To date, there are few randomized, controlled clinical trials on the use of HBO2. Many of its widely accepted uses are based on experimental animal models and clinical experience.22 The UHMS performs an evidence-based medicine review of the available literature and publishes a report with a list of indications every 3 years, which are used by CMS and other third-party insurance agencies to determine reimbursement for HBO2 services in the United States22; the latest report was published in April 2014 (www.bestpub.com/hbot). To follow is a brief overview of key indications of HBO2 that are specific to the aging and elderly adult populations. A complete listing of approved indications from CMS and the UHMS are provided in Table 1 and Table 2, respectively.1,22
Necrotizing Soft Tissue Infections
Necrotizing fasciitis, also known as flesh-eating disease, is a bacterial infection of the deep fascia with secondary involvement in the underlying skin and vasculature. It progresses rapidly, and morality rates associated with the disease have been noted to range from 30% to 75%.23 It primarily affects immunocompromised individuals, infants, and the elderly. The presence of several systemic illnesses increases the risk of developing necrotizing fasciitis, including diabetes mellitus, peripheral vascular disease, malignancy, and atherosclerosis, all of which are common among the elderly, including those residing in nursing homes.24 Primary treatment of a necrotizing soft tissue infection is typically intravenous antibiotics and surgical debridement. CMS also reimburses for HBO2 as a treatment for progressive necrotizing infections.1
It has been reported that adjunctive HBO2 may decrease mortality and limit the extent of debridement necessary in treating necrotizing fasciitis. Although no randomized, controlled trials in humans have been conducted, a retrospective review of a nationwide database from Singapore (Nationwide Inpatient Sample) identified 45,913 cases of necrotizing soft-tissue infection and reported a statistically significant reduction in mortality among patients treated with HBO2 versus those who did not receive this therapy (n=405; 4.5% vs 9.4%, respectively; P=.001).25 After adjusting for predictors and confounders, patients who received HBO2 had a statistically significantly lower risk of death (odds ratio, 0.49; 95% confidence interval, 0.29-0.83), higher hospitalization cost ($52,205 vs $45,464; P=.02), and longer hospital stays (14.3 days vs 10.7 days; P<.001). However, the researchers concluded that, despite the high cost and long hospitalization associated with the therapy, the statistically significant reduction in mortality supported its use in necrotizing infections.25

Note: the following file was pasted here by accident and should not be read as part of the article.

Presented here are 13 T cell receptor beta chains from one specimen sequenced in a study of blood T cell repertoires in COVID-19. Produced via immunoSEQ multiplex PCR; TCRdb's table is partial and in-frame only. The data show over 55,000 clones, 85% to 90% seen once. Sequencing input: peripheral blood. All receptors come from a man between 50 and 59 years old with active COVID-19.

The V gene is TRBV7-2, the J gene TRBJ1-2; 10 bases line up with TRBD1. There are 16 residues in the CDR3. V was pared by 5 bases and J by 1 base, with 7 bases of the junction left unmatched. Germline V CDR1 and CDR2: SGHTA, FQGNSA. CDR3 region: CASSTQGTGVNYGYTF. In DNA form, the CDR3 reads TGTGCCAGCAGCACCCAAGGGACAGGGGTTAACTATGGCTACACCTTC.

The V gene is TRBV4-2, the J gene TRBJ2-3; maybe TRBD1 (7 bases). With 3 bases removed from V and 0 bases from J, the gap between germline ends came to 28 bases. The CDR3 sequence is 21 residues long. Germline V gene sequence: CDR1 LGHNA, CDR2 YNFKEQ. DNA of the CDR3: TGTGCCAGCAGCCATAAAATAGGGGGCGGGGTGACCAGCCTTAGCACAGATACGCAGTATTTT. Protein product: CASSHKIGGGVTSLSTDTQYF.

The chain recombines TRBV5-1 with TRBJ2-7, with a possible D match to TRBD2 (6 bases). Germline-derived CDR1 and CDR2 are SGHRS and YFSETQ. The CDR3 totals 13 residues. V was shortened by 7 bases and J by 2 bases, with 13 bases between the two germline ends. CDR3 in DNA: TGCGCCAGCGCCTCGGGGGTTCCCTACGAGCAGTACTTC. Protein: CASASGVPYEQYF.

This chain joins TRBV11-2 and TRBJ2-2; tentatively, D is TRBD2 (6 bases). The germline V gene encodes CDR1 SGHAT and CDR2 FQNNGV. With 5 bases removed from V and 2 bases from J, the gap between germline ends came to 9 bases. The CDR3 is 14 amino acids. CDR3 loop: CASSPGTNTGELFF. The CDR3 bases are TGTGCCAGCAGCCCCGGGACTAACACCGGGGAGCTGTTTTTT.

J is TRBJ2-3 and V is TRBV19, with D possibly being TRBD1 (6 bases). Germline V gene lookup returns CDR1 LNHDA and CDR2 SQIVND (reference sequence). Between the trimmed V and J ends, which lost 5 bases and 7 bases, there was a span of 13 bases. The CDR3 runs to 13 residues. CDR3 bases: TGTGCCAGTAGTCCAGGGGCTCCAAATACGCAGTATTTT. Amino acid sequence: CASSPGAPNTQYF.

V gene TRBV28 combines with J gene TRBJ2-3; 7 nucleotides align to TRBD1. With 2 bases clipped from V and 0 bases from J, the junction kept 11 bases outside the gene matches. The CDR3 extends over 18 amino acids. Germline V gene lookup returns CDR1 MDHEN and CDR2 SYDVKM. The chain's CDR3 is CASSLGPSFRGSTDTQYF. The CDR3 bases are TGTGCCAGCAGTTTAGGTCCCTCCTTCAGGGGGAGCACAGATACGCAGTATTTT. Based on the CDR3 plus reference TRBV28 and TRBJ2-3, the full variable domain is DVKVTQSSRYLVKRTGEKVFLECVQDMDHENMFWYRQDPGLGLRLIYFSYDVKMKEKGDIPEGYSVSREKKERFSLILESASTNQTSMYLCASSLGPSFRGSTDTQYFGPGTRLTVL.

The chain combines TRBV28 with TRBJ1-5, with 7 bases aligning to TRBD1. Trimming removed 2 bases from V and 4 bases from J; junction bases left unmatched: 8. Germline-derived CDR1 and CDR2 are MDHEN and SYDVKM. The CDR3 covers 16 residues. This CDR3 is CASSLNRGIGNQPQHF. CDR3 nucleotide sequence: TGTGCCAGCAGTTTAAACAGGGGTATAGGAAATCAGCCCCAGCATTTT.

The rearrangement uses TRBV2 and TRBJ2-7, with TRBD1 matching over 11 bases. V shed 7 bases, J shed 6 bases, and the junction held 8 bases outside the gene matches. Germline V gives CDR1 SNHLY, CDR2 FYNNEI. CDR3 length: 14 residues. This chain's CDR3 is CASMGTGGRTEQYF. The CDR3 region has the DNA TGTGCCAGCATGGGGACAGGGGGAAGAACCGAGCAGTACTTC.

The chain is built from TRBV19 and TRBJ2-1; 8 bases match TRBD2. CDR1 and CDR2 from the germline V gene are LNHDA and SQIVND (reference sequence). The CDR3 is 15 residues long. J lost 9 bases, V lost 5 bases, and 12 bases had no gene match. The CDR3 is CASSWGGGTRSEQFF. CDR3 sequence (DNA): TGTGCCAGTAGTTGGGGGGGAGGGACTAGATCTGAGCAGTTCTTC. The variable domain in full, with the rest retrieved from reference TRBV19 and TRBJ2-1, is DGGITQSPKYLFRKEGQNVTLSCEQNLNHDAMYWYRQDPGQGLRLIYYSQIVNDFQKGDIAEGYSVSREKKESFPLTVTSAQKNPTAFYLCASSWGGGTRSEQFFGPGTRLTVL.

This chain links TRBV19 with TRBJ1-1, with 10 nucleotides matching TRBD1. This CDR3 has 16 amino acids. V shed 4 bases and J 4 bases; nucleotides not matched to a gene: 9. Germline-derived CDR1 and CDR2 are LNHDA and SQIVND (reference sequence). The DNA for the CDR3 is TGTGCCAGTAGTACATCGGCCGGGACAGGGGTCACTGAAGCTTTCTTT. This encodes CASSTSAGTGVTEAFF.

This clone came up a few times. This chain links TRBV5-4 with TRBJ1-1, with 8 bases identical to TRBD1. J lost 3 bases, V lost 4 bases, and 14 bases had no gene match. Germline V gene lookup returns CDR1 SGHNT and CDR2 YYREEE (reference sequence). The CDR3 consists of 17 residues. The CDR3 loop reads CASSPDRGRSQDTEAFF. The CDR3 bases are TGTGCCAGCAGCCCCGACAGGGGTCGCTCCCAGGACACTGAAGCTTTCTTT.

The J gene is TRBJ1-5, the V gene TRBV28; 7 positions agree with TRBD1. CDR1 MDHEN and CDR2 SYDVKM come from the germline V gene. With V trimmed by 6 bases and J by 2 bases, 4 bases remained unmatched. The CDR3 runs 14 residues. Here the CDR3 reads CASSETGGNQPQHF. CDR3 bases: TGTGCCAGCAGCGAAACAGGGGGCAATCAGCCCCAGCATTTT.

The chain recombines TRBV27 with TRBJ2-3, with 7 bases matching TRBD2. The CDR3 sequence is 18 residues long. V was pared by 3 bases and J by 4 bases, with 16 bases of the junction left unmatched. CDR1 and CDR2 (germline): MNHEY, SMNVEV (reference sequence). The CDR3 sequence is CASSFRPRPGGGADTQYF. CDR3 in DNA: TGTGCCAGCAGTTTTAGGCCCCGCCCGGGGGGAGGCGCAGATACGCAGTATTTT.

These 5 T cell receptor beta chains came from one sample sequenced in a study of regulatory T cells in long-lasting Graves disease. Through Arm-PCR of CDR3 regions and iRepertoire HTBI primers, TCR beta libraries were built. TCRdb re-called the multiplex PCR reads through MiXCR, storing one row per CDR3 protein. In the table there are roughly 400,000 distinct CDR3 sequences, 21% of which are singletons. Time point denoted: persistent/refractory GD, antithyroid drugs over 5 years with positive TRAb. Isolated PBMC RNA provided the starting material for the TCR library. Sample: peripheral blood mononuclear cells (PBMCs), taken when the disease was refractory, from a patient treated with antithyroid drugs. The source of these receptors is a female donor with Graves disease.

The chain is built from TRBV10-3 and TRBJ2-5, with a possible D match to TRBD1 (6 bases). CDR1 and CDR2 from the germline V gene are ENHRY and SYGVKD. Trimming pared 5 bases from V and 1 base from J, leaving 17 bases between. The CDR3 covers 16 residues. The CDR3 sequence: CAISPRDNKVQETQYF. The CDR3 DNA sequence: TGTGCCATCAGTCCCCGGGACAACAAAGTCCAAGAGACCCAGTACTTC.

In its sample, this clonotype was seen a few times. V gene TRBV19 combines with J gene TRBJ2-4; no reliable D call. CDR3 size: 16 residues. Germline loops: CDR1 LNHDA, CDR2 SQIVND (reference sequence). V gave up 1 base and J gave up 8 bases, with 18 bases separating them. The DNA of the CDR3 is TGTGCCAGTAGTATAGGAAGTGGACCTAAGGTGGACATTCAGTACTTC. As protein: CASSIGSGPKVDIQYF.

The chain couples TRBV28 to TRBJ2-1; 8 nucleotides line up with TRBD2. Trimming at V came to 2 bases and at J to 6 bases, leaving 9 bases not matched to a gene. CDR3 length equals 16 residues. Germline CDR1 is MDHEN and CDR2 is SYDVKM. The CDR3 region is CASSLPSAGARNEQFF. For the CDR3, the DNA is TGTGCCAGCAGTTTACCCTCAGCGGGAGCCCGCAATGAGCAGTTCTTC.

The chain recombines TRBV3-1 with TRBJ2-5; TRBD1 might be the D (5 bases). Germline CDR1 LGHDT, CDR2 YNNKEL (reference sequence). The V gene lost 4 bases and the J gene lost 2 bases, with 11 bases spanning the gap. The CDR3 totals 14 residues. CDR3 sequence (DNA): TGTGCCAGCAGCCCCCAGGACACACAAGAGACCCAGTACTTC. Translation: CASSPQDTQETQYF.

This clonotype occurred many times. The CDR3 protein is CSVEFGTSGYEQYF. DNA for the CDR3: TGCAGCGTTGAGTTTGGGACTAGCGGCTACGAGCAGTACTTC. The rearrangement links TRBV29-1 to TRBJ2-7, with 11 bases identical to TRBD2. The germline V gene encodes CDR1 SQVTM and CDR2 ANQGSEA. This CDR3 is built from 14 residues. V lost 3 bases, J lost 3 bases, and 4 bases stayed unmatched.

Smaller retrospective studies have reported conflicting results. HBO2 has been advocated for use in treating severe invasive infections. When used to treat acute infections, HBO2 should be implemented early with two to three daily 90-minute HBO2 sessions at 3.0 ATA.22
Acute Traumatic or Thermal Injuries
HBO2 is recommended as adjunctive therapy for a range of acute traumatic and ischemic syndromes, including crush injuries, compartment syndromes, and situations of vascular compromise22; however, CMS only reimburses for crush injuries and suturing of severed limbs.1 Benefits of HBO2 in the setting of acute traumatic or thermal injuries may be due to a combination of increased tissue oxygenation, reduced edema through hyperoxia-induced vasospasm, protection from reperfusion injury and secondary ischemia, and antimicrobial effects.
In a randomized, double-blinded, placebo-controlled clinical trial, 36 patients with crush injuries were assigned to receive either treatment with HBO2 (twice-daily sessions of 100% oxygen at 2.5 ATA for 90 minutes over 6 days) or placebo (twice-daily sessions of 21% oxygen at 1.1 ATA for 90 minutes over 6 days) within 24 hours of surgery.26 Analysis of patient groups matched for age and severity of injury showed that in the subgroup of patients older than 40 years with grade 3 soft-tissue injuries, wound healing was obtained for seven patients (87.5%) in the HBO2 group versus three patients (30%) in the placebo group (P<.05). This study established HBO2 as a useful adjunct in the management of severe crush limb injuries.26
Nonhealing Ulcers, Skin Grafts, and Wound Healing
HBO2 is often used as an adjunctive therapy in the treatment of nonhealing wounds, compromised skin grafts, and other injuries; however, there are no randomized, controlled trials documenting efficacy for these indications. Most studies are observational and the few available trials are limited by small sample size and low quality.27